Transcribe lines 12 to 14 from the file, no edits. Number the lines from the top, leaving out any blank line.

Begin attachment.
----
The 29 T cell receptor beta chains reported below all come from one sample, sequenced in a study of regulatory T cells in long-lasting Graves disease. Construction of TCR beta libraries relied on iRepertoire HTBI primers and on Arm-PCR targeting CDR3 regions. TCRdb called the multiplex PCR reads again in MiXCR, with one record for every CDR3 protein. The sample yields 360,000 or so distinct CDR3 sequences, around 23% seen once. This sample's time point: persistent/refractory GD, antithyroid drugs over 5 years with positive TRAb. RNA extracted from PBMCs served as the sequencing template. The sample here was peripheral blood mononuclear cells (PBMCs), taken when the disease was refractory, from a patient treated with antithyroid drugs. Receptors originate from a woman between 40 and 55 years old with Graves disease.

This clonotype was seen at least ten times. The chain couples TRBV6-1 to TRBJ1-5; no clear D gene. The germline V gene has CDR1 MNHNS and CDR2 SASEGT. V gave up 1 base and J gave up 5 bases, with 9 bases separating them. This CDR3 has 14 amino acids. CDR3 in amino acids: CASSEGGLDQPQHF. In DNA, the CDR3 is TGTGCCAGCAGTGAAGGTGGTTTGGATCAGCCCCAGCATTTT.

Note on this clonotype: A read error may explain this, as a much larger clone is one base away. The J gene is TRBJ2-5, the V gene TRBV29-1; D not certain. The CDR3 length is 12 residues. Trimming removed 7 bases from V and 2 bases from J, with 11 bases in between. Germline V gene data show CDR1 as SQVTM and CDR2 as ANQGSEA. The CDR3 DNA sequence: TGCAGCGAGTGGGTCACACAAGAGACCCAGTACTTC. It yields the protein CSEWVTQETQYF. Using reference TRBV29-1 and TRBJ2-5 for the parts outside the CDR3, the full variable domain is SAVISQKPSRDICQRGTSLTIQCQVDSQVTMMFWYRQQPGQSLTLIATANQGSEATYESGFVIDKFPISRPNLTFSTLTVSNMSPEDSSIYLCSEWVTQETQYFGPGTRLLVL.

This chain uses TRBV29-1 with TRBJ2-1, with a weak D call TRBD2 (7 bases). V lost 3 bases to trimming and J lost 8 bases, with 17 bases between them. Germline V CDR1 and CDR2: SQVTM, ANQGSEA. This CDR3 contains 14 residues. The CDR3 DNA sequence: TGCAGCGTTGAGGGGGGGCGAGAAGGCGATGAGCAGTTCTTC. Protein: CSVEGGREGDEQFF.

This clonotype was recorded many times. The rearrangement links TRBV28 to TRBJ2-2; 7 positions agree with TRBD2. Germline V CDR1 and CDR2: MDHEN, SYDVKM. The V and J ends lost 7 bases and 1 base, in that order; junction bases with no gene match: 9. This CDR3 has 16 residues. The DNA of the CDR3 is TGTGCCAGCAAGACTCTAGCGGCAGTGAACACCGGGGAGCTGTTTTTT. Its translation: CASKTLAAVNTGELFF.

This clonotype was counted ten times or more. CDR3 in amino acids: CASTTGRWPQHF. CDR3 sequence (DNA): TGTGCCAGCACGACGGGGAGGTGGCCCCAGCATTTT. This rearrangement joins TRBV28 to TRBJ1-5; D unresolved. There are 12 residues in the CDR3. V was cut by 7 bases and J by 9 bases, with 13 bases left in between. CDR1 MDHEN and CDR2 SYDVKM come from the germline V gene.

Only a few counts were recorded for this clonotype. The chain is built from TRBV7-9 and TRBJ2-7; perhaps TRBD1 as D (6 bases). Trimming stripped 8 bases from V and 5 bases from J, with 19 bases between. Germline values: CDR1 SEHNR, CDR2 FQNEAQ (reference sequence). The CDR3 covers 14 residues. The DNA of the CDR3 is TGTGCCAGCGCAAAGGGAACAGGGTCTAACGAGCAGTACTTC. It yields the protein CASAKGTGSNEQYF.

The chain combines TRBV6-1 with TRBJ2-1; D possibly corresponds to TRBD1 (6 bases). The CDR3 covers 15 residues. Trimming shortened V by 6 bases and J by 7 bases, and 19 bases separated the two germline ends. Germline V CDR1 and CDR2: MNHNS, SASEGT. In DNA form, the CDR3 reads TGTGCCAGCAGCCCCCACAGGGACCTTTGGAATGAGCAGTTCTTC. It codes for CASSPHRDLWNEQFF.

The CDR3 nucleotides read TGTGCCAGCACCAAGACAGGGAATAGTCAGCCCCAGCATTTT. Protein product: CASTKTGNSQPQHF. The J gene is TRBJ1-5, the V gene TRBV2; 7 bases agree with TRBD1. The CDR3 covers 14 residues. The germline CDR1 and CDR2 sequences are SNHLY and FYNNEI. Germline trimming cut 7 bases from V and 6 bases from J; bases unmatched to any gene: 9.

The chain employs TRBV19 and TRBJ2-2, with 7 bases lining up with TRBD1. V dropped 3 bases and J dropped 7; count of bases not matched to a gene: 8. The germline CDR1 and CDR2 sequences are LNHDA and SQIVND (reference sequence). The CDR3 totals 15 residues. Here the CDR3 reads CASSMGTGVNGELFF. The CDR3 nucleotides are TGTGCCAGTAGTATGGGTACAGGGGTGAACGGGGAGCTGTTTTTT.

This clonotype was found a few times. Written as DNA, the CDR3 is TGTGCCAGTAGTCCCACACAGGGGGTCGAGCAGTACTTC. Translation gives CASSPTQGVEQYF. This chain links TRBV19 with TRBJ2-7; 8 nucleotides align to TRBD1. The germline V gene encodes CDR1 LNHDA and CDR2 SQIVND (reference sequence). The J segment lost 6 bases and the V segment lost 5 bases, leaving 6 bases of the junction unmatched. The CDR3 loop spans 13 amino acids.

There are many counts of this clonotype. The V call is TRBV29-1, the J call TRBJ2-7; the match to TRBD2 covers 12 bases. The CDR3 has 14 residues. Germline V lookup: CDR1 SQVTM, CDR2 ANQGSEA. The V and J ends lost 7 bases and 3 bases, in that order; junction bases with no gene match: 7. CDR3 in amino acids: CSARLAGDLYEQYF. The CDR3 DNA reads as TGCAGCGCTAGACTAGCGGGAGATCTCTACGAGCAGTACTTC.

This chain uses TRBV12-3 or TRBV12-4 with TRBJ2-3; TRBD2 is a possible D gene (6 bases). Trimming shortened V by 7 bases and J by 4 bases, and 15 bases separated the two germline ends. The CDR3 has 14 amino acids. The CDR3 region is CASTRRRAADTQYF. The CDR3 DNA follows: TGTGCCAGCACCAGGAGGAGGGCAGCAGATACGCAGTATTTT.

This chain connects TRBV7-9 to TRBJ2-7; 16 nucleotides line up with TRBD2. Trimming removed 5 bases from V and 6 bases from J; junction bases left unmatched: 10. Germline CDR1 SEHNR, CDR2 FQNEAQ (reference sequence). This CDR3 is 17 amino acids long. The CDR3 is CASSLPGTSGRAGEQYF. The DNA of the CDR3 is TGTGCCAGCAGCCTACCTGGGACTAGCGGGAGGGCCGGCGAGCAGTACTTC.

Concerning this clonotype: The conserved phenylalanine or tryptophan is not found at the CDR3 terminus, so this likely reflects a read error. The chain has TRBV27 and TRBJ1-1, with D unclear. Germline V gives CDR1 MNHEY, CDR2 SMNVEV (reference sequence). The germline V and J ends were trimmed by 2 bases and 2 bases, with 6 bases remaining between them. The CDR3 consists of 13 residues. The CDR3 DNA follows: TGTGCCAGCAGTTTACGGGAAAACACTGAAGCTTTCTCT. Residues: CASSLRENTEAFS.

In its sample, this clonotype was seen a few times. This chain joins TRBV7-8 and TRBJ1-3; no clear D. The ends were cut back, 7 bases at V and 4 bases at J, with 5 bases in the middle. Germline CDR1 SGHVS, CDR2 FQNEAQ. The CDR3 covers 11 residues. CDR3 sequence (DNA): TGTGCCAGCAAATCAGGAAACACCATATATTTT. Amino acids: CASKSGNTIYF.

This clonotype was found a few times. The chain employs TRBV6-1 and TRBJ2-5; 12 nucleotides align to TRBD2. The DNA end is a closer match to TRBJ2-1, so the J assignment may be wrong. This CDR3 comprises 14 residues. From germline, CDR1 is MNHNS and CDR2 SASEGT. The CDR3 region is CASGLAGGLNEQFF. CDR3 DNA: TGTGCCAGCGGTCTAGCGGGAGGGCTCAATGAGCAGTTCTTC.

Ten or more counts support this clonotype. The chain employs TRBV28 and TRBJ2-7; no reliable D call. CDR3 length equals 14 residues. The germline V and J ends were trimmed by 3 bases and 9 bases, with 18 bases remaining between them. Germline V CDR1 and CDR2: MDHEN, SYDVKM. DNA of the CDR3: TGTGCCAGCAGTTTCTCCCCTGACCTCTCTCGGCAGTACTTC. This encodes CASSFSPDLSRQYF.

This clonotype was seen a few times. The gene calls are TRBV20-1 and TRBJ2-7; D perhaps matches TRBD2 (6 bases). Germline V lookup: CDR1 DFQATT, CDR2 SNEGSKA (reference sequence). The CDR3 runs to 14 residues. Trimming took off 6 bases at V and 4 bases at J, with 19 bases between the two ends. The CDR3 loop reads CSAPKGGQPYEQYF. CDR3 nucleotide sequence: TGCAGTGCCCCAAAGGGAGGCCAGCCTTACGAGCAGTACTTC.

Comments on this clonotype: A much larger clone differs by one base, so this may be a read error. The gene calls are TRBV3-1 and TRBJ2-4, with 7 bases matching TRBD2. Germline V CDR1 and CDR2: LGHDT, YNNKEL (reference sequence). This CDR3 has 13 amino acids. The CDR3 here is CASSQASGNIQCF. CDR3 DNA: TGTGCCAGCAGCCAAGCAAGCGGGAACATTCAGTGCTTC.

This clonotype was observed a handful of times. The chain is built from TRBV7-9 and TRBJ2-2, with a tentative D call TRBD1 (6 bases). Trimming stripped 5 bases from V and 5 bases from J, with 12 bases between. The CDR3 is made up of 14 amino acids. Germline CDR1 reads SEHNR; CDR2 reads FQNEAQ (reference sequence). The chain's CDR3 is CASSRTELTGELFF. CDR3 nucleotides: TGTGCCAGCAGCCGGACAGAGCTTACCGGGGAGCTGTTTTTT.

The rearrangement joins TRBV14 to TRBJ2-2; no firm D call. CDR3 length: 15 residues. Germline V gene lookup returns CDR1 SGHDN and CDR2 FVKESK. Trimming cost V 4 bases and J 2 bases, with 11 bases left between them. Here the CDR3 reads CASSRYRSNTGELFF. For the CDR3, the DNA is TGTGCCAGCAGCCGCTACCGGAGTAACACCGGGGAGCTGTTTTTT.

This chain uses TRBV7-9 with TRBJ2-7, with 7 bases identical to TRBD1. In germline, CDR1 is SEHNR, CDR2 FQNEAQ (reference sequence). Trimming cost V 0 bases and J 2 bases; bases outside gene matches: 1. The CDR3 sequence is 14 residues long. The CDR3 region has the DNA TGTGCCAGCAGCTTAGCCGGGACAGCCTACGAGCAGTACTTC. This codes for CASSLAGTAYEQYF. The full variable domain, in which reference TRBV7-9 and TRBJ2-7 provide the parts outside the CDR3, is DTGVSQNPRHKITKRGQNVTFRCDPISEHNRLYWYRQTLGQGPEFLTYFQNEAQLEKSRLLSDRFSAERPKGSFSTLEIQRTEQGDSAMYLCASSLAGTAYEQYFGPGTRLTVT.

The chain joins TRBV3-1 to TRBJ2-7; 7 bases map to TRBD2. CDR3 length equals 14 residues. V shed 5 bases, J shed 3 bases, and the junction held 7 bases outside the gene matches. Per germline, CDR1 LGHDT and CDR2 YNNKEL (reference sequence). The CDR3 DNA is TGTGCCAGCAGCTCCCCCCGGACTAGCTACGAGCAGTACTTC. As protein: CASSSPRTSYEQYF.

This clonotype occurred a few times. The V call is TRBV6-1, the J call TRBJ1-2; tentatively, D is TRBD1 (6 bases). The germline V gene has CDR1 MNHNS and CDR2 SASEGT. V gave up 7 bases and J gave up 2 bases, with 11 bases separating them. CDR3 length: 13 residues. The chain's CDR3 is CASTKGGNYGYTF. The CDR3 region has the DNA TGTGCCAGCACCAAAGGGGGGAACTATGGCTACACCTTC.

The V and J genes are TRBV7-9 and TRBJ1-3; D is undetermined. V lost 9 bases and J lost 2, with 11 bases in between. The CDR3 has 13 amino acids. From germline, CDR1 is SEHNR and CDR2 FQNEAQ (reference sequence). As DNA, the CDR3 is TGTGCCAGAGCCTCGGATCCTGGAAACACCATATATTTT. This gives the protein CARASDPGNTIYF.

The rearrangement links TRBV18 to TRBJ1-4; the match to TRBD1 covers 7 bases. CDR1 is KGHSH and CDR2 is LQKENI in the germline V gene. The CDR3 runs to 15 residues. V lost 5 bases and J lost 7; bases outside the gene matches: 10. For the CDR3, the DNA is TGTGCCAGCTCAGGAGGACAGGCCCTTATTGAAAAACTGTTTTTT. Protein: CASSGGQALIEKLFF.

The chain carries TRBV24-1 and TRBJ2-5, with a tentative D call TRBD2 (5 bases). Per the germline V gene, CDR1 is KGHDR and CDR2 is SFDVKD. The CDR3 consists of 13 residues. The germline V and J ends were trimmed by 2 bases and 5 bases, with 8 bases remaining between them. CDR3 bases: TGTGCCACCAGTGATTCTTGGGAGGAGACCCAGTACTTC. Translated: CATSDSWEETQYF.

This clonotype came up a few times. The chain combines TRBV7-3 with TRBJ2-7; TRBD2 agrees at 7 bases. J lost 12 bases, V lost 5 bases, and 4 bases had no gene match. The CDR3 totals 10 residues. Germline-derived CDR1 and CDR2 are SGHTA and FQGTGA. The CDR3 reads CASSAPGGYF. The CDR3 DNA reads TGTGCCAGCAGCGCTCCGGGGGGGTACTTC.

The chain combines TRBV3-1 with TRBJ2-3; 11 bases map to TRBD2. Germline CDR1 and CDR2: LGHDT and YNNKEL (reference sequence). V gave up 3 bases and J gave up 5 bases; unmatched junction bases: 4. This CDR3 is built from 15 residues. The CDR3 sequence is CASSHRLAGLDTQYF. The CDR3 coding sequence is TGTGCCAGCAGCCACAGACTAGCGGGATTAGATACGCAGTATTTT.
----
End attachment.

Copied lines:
There are many counts of this clonotype. The V call is TRBV29-1, the J call TRBJ2-7; the match to TRBD2 covers 12 bases. The CDR3 has 14 residues. Germline V lookup: CDR1 SQVTM, CDR2 ANQGSEA. The V and J ends lost 7 bases and 3 bases, in that order; junction bases with no gene match: 7. CDR3 in amino acids: CSARLAGDLYEQYF. The CDR3 DNA reads as TGCAGCGCTAGACTAGCGGGAGATCTCTACGAGCAGTACTTC.

This chain uses TRBV12-3 or TRBV12-4 with TRBJ2-3; TRBD2 is a possible D gene (6 bases). Trimming shortened V by 7 bases and J by 4 bases, and 15 bases separated the two germline ends. The CDR3 has 14 amino acids. The CDR3 region is CASTRRRAADTQYF. The CDR3 DNA follows: TGTGCCAGCACCAGGAGGAGGGCAGCAGATACGCAGTATTTT.

This chain connects TRBV7-9 to TRBJ2-7; 16 nucleotides line up with TRBD2. Trimming removed 5 bases from V and 6 bases from J; junction bases left unmatched: 10. Germline CDR1 SEHNR, CDR2 FQNEAQ (reference sequence). This CDR3 is 17 amino acids long. The CDR3 is CASSLPGTSGRAGEQYF. The DNA of the CDR3 is TGTGCCAGCAGCCTACCTGGGACTAGCGGGAGGGCCGGCGAGCAGTACTTC.